WHEN BOOKS are made into films, audiences expect much of the texture to be lost, but often also jettisoned is much vital plot and character detail, says Hollywood story consultant Chris Vogler.
“It’s kinda sad, because they will buy the book to make a movie out of it because it is a world and because it has all the texture, but then they want to pull all the teeth out of that.”
Vogler is particularly scathing about Master and Commander, the Russell Crowe/Paul Bettany film set aboard a British frigate in the early 19th century. The story was “scotch-taped” from more than one book, which fans of the Patrick O’Brian novels will know, but that’s the least of it. Bettany’s character was actually a spy who led a secret life battling Napoleon. And the makers “feared the stupidity of the audience” by changing the nationality of the ship from American to French “because people wouldn’t like it if we were fighting the Americans”. However, Vogler accepts that it’s difficult to please devoted fans of books – he has read all 20 of the O’Brian books three times.
Occasionally film-makers get it right. The Harry Potter series has done the best in “giving you the book” – in translating a complete world created in print into believable images on film, Vogler says, “since Gone with the Wind”. And a film can be as good as, though different to, the book it was based on. “One of the films I’m most proud of working on was [Terence Malick’s] The Thin Red Line, based on a wonderful book, a harrowing book about World War II in the Pacific.” One of Vogler’s bosses on the film pointed out that stories have many forms: the book, the script, the editing version, and the film the audience sees. “And they’re all independent works of art.”
Vogler, who is coming to Raindance London says writers have always tapped into old stories, from the ancients to Shakespeare to Hollywood. Vogler calls himself an “excavator,” sometimes delving through manuscripts that are 3,000 years old. Theophrastus’ book of 30 character types from 300BC was quickly picked up by playwrights and reportedly later by the likes of George Eliot. Stories often incorporate mythological archetypes.
Twilight, for instance, is about supernatural shapeshifters, he says, which represents something in the archetypal Jungian system. “We hardly know ourselves let alone other people. We all have the ability to morph or change shape to a surprising degree. Psychologically we can be quite slippery. Those movies are about exploring those boundary lines, when we get to tinker with our identity. It’s a benign way to exorcise [those dark sides of ourselves].”
An Officer and a Gentleman from 1982 is a minor classic, he says, based on mythological training periods such as that of Hercules. “I’ve got no place else to go!” spits out Richard Gere’s character Zack Mayo, wet, caked in mud and at the end of his tether as he battles to become an aviator. That’s a touchstone moment, says Vogler. They may not be brilliant movies, he accepts. “But for some good reason they’re just good templates with simple turning points.”
Vogler, whose fluid citation of film and myth might remind some of story guru Robert McKee, also points to The Warriors, a Walter Hill-directed film from 1979 as a modern story from ancient sources. It’s a “complete lift” from Xenophon’s Anabasis, in which an army of Greek mercenaries (an out of town gang) must fight their way out of hostile territory in Persia (the Bronx) and back home (to Coney Island). I remember it probably because of its ageless theme. And that’s precisely why Tony Scott (Top Gun) is looking to remake it for next year after many years of trying. An update would certainly fix the gang members looking like the cast out of West Side Story.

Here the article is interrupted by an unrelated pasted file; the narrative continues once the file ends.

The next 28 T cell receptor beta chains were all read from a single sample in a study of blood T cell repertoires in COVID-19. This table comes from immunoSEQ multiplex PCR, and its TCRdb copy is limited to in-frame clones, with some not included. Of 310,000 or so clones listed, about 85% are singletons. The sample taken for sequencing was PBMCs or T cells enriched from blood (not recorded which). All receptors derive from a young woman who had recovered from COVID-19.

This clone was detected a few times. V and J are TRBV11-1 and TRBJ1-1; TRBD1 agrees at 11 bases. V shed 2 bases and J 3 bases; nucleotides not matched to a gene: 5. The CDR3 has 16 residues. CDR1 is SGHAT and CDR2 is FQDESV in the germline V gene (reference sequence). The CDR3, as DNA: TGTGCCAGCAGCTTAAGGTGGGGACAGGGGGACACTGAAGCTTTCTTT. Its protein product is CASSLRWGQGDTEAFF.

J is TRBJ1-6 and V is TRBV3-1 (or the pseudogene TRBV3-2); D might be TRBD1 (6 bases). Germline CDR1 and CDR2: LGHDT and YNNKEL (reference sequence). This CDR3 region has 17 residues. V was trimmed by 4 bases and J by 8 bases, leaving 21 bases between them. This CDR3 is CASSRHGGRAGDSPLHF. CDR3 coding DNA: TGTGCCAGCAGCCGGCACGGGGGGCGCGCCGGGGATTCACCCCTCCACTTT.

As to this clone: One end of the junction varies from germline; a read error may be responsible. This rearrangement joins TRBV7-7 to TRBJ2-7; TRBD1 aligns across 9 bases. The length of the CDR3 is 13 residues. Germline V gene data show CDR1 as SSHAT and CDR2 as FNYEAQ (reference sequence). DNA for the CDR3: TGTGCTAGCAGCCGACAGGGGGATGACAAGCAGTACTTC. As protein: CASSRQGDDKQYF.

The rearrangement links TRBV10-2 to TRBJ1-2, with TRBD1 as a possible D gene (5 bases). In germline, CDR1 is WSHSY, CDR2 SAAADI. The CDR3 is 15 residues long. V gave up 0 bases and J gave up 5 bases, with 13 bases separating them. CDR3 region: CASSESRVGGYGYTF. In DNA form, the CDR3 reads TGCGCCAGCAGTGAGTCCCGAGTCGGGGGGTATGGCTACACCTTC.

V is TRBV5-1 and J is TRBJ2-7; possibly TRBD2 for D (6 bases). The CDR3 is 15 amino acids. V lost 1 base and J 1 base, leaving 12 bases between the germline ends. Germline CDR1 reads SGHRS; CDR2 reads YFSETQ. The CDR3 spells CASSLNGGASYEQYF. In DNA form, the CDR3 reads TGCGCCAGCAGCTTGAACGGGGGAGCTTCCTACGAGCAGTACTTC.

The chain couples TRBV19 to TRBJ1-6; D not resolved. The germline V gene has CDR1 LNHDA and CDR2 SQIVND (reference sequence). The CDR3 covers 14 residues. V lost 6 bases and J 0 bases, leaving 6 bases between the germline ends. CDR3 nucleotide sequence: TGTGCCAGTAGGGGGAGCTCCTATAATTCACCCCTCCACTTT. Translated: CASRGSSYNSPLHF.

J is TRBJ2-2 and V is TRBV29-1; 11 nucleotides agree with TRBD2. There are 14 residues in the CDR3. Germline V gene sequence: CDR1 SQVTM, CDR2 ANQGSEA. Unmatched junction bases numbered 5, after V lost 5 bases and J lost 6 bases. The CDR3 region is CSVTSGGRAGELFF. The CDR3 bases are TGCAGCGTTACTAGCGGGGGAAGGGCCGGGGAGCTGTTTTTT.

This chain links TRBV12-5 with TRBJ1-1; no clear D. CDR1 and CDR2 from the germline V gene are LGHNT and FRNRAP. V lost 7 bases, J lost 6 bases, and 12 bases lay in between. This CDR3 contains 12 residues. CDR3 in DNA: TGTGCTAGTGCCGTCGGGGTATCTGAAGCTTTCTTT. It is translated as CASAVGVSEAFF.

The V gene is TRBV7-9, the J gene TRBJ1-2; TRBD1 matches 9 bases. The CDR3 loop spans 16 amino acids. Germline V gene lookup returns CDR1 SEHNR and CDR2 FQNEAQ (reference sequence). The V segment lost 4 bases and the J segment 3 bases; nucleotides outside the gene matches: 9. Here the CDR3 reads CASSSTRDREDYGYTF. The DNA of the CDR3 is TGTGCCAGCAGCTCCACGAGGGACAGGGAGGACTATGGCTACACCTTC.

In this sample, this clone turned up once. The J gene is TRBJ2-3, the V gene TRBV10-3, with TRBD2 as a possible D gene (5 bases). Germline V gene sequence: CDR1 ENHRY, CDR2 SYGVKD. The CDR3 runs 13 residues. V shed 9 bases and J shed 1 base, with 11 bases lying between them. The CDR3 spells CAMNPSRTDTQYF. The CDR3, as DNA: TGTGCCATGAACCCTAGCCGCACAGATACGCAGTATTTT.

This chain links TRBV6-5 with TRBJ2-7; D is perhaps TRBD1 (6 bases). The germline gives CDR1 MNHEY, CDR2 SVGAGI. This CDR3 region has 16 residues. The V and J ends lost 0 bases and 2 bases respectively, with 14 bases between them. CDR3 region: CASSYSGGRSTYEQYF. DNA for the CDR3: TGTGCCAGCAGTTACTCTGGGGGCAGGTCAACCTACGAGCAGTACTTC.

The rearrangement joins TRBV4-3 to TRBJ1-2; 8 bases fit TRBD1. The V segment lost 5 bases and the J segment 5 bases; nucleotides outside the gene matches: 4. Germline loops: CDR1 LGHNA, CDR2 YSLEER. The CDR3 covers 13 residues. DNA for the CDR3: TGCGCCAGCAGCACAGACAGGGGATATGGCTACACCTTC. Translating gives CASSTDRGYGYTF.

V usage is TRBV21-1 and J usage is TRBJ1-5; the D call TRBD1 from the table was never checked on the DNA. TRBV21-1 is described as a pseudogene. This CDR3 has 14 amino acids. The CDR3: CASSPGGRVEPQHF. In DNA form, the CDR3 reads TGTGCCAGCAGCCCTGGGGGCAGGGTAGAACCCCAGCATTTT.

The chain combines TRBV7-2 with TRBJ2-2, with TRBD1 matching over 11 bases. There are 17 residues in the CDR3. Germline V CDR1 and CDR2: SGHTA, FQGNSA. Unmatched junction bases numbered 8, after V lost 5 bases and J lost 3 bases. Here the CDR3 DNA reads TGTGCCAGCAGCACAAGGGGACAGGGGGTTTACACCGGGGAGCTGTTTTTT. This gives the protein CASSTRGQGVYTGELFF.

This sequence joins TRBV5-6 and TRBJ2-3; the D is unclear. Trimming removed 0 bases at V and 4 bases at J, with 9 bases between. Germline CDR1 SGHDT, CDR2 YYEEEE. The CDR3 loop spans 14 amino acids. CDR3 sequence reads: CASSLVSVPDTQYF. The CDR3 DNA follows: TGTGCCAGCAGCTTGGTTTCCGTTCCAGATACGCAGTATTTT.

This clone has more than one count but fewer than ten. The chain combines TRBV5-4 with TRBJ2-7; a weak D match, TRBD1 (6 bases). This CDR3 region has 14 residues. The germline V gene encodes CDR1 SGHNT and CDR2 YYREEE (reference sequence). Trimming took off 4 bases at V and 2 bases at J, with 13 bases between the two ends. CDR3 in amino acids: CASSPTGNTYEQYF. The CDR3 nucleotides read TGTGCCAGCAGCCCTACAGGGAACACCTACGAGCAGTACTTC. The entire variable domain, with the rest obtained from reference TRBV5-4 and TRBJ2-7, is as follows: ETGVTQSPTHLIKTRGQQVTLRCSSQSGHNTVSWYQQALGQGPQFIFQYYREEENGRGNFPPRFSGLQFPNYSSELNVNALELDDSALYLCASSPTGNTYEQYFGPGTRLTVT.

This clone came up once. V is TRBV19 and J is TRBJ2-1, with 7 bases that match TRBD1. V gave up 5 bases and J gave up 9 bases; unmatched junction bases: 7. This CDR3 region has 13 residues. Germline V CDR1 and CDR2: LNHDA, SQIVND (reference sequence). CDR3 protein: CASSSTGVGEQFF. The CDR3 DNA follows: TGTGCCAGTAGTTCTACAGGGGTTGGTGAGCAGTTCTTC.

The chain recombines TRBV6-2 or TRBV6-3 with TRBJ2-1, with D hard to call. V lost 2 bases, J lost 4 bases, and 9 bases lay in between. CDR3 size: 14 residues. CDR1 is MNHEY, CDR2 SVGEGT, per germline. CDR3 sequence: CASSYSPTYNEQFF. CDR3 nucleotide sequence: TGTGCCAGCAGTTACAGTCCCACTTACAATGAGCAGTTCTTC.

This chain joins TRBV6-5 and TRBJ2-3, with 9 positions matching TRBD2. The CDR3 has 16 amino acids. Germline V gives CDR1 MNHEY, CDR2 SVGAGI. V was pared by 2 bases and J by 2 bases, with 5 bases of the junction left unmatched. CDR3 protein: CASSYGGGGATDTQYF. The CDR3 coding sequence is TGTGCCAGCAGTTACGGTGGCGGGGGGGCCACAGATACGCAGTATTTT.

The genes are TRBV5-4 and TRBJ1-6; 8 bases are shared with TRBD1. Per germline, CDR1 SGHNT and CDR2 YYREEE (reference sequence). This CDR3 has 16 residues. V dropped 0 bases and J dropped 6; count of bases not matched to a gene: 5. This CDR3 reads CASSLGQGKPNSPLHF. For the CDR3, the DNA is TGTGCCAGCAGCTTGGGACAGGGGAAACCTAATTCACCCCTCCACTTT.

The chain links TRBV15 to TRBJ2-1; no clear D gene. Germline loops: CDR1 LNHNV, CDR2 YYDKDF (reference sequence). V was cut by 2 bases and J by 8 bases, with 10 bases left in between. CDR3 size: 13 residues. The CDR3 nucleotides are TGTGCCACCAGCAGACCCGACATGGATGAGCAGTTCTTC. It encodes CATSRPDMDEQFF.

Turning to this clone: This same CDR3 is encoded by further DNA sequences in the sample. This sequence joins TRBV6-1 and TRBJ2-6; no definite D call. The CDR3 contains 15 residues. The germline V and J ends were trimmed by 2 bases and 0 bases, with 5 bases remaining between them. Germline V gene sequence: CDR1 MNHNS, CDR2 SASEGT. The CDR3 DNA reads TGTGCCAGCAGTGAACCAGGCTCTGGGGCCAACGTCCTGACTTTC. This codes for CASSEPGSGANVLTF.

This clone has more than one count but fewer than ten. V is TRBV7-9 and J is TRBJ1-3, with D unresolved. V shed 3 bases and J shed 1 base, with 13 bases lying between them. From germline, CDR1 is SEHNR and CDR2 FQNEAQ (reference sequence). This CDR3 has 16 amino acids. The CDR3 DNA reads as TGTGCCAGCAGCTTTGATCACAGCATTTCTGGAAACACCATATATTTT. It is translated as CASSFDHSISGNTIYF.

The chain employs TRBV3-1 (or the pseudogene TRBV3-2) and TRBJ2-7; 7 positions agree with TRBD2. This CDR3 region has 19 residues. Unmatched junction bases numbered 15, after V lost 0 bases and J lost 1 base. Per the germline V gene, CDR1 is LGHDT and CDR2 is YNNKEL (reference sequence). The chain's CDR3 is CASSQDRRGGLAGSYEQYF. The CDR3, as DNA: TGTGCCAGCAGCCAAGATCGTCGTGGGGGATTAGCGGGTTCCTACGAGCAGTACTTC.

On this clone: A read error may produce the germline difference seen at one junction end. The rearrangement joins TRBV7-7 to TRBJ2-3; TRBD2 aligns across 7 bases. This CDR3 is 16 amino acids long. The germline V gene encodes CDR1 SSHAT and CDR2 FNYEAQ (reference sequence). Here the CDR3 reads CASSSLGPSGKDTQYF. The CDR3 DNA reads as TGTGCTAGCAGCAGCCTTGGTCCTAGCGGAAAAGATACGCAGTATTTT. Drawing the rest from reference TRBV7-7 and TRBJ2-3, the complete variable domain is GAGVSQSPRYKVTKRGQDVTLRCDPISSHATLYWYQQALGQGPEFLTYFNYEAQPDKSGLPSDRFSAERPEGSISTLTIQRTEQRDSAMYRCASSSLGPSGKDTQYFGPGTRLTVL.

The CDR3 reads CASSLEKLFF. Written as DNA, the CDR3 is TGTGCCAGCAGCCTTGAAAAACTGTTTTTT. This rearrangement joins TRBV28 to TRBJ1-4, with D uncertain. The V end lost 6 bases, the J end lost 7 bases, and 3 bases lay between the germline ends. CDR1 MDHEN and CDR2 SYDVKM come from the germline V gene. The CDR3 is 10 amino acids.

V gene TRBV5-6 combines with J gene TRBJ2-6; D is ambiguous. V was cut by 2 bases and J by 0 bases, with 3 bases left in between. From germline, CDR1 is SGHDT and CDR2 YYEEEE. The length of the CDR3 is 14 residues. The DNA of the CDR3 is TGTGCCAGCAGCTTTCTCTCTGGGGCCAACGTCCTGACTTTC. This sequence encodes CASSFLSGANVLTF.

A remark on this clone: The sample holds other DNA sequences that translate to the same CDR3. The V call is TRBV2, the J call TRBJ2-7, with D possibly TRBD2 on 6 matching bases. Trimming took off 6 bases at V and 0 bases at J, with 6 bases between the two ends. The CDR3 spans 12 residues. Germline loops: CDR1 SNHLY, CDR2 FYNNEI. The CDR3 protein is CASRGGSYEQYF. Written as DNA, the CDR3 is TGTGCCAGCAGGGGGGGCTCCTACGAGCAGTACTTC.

Vogler studied journalism before enlisting in the airforce. It was there he made documentaries on the space programme and GPS system. He then went on to film school at USC, the alma mater of George Lucas, where he says his greatest talent was butting in to conversations and pointing out how a film script might be improved. It was there he read Joseph Campbell and other writers on myth and legend. He went on to write The Writer’s Journey: Mythic structure for writers. The book has sold nearly a quarter million copies, outselling McKee’s book.
The hero’s journey is more often straight like a railroad track, he says, or a circle. But a heroine’s journey is more three-dimensional, “you have to go deep inside to the emotional levels.”
Authors, partly because audiences have become more aware, have picked up the techniques films use to change scenes – such as fast “cutting,” short chapters, cliffhangers. “There is an expectation that books should be cinematic,” says Vogler. Romance writers picked up on the change early, he says.
What should aspiring authors read, who want to write cinematographically? Screenwriting books, suggests Vogler, and myth classics such as The Golden Bough, From Ritual to Romance, and Joseph Campbell’s works, such as The Hero with a Thousand Faces.
For his own part, Vogler is working on a new book, Memo From the Story Department, being co-written with David McKenna, a Columbia film professor and a fellow story consultant, due out next year.
There’s no guaranteed formula for success to be found in a book. “There’s nothing worse than taking any one of these screenwriting formulae – you follow that like a cookbook and you’re going to get a boring, predictable result. You have to have a twisty frame of mind. You want to twist the tail of the thing all the time … so you don’t get lazy and the audience isn’t steps ahead of you.”